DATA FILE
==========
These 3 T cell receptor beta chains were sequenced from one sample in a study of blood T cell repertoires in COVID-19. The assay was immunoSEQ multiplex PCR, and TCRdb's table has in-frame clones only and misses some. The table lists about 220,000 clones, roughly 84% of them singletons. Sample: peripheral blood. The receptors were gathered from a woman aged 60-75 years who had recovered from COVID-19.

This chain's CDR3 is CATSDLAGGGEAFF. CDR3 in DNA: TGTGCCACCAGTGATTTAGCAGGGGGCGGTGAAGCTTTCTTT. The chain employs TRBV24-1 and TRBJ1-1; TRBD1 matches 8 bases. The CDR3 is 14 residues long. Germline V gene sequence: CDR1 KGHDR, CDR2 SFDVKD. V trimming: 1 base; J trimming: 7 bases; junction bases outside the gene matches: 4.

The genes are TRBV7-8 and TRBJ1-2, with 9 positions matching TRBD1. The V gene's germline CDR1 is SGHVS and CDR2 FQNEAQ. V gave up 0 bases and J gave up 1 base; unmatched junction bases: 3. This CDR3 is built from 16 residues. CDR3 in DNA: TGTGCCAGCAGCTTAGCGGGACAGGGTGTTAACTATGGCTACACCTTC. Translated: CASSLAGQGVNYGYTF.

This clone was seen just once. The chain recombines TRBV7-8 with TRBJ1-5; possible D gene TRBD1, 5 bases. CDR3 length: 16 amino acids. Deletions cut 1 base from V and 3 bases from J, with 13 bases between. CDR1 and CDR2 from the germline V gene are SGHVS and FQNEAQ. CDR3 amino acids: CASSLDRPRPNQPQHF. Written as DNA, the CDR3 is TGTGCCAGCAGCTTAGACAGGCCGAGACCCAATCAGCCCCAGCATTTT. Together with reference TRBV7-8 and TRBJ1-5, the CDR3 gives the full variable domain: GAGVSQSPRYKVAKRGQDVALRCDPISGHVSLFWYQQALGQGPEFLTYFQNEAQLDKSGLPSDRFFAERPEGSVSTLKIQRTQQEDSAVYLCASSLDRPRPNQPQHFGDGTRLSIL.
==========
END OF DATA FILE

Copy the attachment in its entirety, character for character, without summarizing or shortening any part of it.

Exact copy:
These 3 T cell receptor beta chains were sequenced from one sample in a study of blood T cell repertoires in COVID-19. The assay was immunoSEQ multiplex PCR, and TCRdb's table has in-frame clones only and misses some. The table lists about 220,000 clones, roughly 84% of them singletons. Sample: peripheral blood. The receptors were gathered from a woman aged 60-75 years who had recovered from COVID-19.

This chain's CDR3 is CATSDLAGGGEAFF. CDR3 in DNA: TGTGCCACCAGTGATTTAGCAGGGGGCGGTGAAGCTTTCTTT. The chain employs TRBV24-1 and TRBJ1-1; TRBD1 matches 8 bases. The CDR3 is 14 residues long. Germline V gene sequence: CDR1 KGHDR, CDR2 SFDVKD. V trimming: 1 base; J trimming: 7 bases; junction bases outside the gene matches: 4.

The genes are TRBV7-8 and TRBJ1-2, with 9 positions matching TRBD1. The V gene's germline CDR1 is SGHVS and CDR2 FQNEAQ. V gave up 0 bases and J gave up 1 base; unmatched junction bases: 3. This CDR3 is built from 16 residues. CDR3 in DNA: TGTGCCAGCAGCTTAGCGGGACAGGGTGTTAACTATGGCTACACCTTC. Translated: CASSLAGQGVNYGYTF.

This clone was seen just once. The chain recombines TRBV7-8 with TRBJ1-5; possible D gene TRBD1, 5 bases. CDR3 length: 16 amino acids. Deletions cut 1 base from V and 3 bases from J, with 13 bases between. CDR1 and CDR2 from the germline V gene are SGHVS and FQNEAQ. CDR3 amino acids: CASSLDRPRPNQPQHF. Written as DNA, the CDR3 is TGTGCCAGCAGCTTAGACAGGCCGAGACCCAATCAGCCCCAGCATTTT. Together with reference TRBV7-8 and TRBJ1-5, the CDR3 gives the full variable domain: GAGVSQSPRYKVAKRGQDVALRCDPISGHVSLFWYQQALGQGPEFLTYFQNEAQLDKSGLPSDRFFAERPEGSVSTLKIQRTQQEDSAVYLCASSLDRPRPNQPQHFGDGTRLSIL.